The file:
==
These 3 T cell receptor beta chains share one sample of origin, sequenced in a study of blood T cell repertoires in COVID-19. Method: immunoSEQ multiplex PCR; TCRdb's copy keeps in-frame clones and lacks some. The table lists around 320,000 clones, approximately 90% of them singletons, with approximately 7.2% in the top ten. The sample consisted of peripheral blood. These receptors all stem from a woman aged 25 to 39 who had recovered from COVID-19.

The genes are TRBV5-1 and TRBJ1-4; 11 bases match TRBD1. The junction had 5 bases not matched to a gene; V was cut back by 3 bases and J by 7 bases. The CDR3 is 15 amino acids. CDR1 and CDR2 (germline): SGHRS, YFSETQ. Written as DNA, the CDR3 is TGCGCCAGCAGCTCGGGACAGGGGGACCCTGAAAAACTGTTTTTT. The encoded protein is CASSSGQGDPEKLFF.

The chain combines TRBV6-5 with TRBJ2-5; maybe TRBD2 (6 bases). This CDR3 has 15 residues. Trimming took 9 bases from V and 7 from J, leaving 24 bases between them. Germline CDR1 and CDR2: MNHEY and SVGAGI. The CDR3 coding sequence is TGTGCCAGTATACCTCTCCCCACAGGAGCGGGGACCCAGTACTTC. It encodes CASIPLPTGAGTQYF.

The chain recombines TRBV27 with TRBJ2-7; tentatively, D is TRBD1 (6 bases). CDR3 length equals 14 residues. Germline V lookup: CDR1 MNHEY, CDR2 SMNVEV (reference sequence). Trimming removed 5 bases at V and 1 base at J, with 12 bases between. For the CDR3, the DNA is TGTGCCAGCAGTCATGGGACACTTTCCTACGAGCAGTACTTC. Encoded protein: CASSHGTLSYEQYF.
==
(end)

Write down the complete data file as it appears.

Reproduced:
These 3 T cell receptor beta chains share one sample of origin, sequenced in a study of blood T cell repertoires in COVID-19. Method: immunoSEQ multiplex PCR; TCRdb's copy keeps in-frame clones and lacks some. The table lists around 320,000 clones, approximately 90% of them singletons, with approximately 7.2% in the top ten. The sample consisted of peripheral blood. These receptors all stem from a woman aged 25 to 39 who had recovered from COVID-19.

The genes are TRBV5-1 and TRBJ1-4; 11 bases match TRBD1. The junction had 5 bases not matched to a gene; V was cut back by 3 bases and J by 7 bases. The CDR3 is 15 amino acids. CDR1 and CDR2 (germline): SGHRS, YFSETQ. Written as DNA, the CDR3 is TGCGCCAGCAGCTCGGGACAGGGGGACCCTGAAAAACTGTTTTTT. The encoded protein is CASSSGQGDPEKLFF.

The chain combines TRBV6-5 with TRBJ2-5; maybe TRBD2 (6 bases). This CDR3 has 15 residues. Trimming took 9 bases from V and 7 from J, leaving 24 bases between them. Germline CDR1 and CDR2: MNHEY and SVGAGI. The CDR3 coding sequence is TGTGCCAGTATACCTCTCCCCACAGGAGCGGGGACCCAGTACTTC. It encodes CASIPLPTGAGTQYF.

The chain recombines TRBV27 with TRBJ2-7; tentatively, D is TRBD1 (6 bases). CDR3 length equals 14 residues. Germline V lookup: CDR1 MNHEY, CDR2 SMNVEV (reference sequence). Trimming removed 5 bases at V and 1 base at J, with 12 bases between. For the CDR3, the DNA is TGTGCCAGCAGTCATGGGACACTTTCCTACGAGCAGTACTTC. Encoded protein: CASSHGTLSYEQYF.